pianos of note
charlottesville piano restores historic steinway at james madison’s montpelier
January 31, 2014
In 1893, Steinway & Sons of New York built what may have been their tallest upright piano at 77 inches in height. With a cabinet design by Herts Bros. of New York, this exquisite instrument, replete with veneered columns and brass capitals, claw feet, and burled mahogany finish, was sold to William duPont and shipped first to his estate, Bellvue, and later to his historic farm Montpelier, the presidential home of James Madison, in Orange, Virginia.
Tom Shaw (right) of Charlottesville Piano and Mark Perry (left) of Perry Pianos teamed up to restore this very important piano. Mark is an expert in 19th century piano finishes, and he and his employees hand-polished the burled mahogany veneer with real beetle resin and denatured alcohol using the same methods as Herts Bros used when the case was first manufactured.
We are proud to have been selected by The National Trust for Historic Preservation and The Montpelier Foundation to restore this unique Steinway. This piano is currently housed at Montpelier in the duPont museum. To see more about James Madison’s Montpelier, see: http://www.montpelier.org/
To read more about this restoration and to view more photographs, read the article about this piano’s restoration from Piedmont Virginia Magazine here: Piedmont Virginian Article Jan 2010
Photo credit: James Madison’s Montpelier
charles r. walter grand piano, heritage model, mark perry design – compare to steinway m
march 15, 2016
Commissioned by Charlottesville Piano Company on the advent of our 100th Anniversary (1907 – 2007) with the case designed by Mark Perry of Perry’s Pianos, this instrument was inspired by the vintage pianos of the turn of the Twentieth Century. The piano is raised on three carved cabriole supports magnificently carved of solid Honduran mahogany terminating in scrolled feet supported by hand-wrought brass casters imported from England . The case features mahogany veneer and solid mahogany lyre, music rack and ornamentation. The piano has been autographed by Charles R. Walter, first of three generations of the Walter family manufacturing hand-crafted pianos of the highest quality. This particular instrument is the prototype Heritage model; the first of its kind.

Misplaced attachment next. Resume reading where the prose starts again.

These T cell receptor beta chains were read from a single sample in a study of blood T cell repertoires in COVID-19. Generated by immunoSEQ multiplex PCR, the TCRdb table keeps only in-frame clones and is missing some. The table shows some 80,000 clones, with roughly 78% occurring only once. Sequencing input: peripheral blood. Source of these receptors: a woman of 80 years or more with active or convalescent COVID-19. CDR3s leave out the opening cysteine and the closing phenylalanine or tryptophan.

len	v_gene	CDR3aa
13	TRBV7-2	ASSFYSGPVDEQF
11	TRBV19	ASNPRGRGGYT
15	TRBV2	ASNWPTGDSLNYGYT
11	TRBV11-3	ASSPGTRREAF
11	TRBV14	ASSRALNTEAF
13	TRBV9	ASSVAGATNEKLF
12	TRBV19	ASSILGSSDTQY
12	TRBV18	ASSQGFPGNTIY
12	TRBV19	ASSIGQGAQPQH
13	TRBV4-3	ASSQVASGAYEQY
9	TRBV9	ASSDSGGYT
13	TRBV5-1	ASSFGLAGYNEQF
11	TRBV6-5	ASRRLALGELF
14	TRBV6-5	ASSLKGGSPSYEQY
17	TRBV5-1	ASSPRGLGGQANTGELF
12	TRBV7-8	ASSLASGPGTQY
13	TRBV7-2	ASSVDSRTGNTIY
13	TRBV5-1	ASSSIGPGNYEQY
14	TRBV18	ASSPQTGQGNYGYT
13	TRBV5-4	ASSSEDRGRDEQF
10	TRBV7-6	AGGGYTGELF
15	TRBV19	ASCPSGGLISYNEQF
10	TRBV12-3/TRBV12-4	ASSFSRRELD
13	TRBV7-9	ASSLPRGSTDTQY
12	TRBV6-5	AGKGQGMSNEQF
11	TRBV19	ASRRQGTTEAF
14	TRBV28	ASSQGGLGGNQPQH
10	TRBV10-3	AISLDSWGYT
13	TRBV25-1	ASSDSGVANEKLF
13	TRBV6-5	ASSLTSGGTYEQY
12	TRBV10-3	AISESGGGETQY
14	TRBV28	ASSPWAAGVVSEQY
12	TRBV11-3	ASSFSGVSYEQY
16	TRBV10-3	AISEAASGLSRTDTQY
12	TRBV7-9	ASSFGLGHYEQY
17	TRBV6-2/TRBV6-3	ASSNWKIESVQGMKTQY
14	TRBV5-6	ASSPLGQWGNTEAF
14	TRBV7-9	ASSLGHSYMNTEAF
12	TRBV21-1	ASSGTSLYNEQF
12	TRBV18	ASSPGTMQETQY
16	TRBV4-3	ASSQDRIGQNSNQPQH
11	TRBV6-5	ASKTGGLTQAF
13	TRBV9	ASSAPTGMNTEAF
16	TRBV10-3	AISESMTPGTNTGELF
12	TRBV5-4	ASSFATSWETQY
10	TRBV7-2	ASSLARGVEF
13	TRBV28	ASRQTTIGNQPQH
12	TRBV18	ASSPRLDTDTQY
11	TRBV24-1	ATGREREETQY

5’9” in length
Longest bass string speaking length of 49¼ inches
Soundboard area of 1,854 square inches
Brown mahogany finish with matching artist’s bench
Year after year, our valued clients have entered our piano shop to browse our new and restored instruments. While many come to acquire a new or late model pre-owned grand piano, they invariably gush over the restored grand pianos, especially those with vintage case designs, well-turned legs and classic carvings. Our customers almost always have the same comment, “No matter what piano store we visit, all the pianos seem to look the same” adding various observations about how most pianos are black and shiny, or even if finished in mahogany or walnut, are basically the same square-legged design.
There were two such grand pianos in our shop that gained exceptional accolades on their architecture. Both were early 1900s grand pianos finished in mahogany with cabriole legs and intricately carved lyres. We could have sold dozens of these vintage instruments if only we had the inventory. We decided to address our customers’ needs for a historically fashioned grand piano and commissioned the accomplished piano designer Mark Perry to create this instrument. Mr. Perry patterned the legs, lyre, and music rack after these turn-of-the-century piano cases and then hand-carved them from solid wood!
Finding the right manufacturer to create this piano was easy. We required a hand-crafted instrument with the highest level of engineering and of course, beautiful hand-rubbed case finishes. We needed the correct size grand piano to harmonize the length of the piano with the carved case parts. Most importantly, we wanted to have a piano that was as lovely a musical instrument as it was a piece of furniture. So we chose the Walter Piano Company.